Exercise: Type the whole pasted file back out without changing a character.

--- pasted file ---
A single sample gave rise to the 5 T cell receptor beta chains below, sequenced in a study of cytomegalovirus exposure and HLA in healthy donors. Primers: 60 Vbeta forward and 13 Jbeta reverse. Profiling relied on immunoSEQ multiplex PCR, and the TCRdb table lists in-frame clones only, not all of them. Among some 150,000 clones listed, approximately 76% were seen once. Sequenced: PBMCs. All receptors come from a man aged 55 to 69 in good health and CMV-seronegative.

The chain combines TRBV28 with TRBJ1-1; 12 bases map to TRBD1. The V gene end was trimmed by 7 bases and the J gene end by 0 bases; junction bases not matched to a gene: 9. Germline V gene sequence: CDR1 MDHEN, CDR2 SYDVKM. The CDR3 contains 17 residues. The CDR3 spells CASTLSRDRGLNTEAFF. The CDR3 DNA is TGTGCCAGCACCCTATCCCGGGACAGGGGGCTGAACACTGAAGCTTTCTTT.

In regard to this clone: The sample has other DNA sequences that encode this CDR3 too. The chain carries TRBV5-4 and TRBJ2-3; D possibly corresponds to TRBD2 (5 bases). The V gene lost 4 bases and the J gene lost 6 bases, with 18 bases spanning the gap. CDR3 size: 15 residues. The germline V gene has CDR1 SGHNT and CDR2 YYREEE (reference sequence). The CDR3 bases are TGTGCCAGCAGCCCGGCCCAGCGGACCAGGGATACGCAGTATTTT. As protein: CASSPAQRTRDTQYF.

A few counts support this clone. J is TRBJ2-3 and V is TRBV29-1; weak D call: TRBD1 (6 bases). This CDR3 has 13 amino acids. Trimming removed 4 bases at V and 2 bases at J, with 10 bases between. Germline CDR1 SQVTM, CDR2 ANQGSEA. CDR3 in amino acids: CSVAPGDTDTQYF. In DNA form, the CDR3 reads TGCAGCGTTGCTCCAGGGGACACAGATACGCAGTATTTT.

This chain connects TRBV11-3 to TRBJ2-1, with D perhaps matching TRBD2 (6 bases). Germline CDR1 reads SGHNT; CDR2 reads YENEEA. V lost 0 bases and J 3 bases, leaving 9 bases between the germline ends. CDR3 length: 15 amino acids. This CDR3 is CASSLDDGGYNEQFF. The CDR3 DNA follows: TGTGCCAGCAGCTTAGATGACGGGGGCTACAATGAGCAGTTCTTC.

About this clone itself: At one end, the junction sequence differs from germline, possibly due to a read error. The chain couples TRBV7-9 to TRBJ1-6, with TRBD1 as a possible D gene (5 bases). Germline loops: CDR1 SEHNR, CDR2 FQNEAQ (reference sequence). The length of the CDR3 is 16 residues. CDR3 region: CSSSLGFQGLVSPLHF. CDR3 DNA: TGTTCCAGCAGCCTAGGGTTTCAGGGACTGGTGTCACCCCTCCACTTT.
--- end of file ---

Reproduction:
A single sample gave rise to the 5 T cell receptor beta chains below, sequenced in a study of cytomegalovirus exposure and HLA in healthy donors. Primers: 60 Vbeta forward and 13 Jbeta reverse. Profiling relied on immunoSEQ multiplex PCR, and the TCRdb table lists in-frame clones only, not all of them. Among some 150,000 clones listed, approximately 76% were seen once. Sequenced: PBMCs. All receptors come from a man aged 55 to 69 in good health and CMV-seronegative.

The chain combines TRBV28 with TRBJ1-1; 12 bases map to TRBD1. The V gene end was trimmed by 7 bases and the J gene end by 0 bases; junction bases not matched to a gene: 9. Germline V gene sequence: CDR1 MDHEN, CDR2 SYDVKM. The CDR3 contains 17 residues. The CDR3 spells CASTLSRDRGLNTEAFF. The CDR3 DNA is TGTGCCAGCACCCTATCCCGGGACAGGGGGCTGAACACTGAAGCTTTCTTT.

In regard to this clone: The sample has other DNA sequences that encode this CDR3 too. The chain carries TRBV5-4 and TRBJ2-3; D possibly corresponds to TRBD2 (5 bases). The V gene lost 4 bases and the J gene lost 6 bases, with 18 bases spanning the gap. CDR3 size: 15 residues. The germline V gene has CDR1 SGHNT and CDR2 YYREEE (reference sequence). The CDR3 bases are TGTGCCAGCAGCCCGGCCCAGCGGACCAGGGATACGCAGTATTTT. As protein: CASSPAQRTRDTQYF.

A few counts support this clone. J is TRBJ2-3 and V is TRBV29-1; weak D call: TRBD1 (6 bases). This CDR3 has 13 amino acids. Trimming removed 4 bases at V and 2 bases at J, with 10 bases between. Germline CDR1 SQVTM, CDR2 ANQGSEA. CDR3 in amino acids: CSVAPGDTDTQYF. In DNA form, the CDR3 reads TGCAGCGTTGCTCCAGGGGACACAGATACGCAGTATTTT.

This chain connects TRBV11-3 to TRBJ2-1, with D perhaps matching TRBD2 (6 bases). Germline CDR1 reads SGHNT; CDR2 reads YENEEA. V lost 0 bases and J 3 bases, leaving 9 bases between the germline ends. CDR3 length: 15 amino acids. This CDR3 is CASSLDDGGYNEQFF. The CDR3 DNA follows: TGTGCCAGCAGCTTAGATGACGGGGGCTACAATGAGCAGTTCTTC.

About this clone itself: At one end, the junction sequence differs from germline, possibly due to a read error. The chain couples TRBV7-9 to TRBJ1-6, with TRBD1 as a possible D gene (5 bases). Germline loops: CDR1 SEHNR, CDR2 FQNEAQ (reference sequence). The length of the CDR3 is 16 residues. CDR3 region: CSSSLGFQGLVSPLHF. CDR3 DNA: TGTTCCAGCAGCCTAGGGTTTCAGGGACTGGTGTCACCCCTCCACTTT.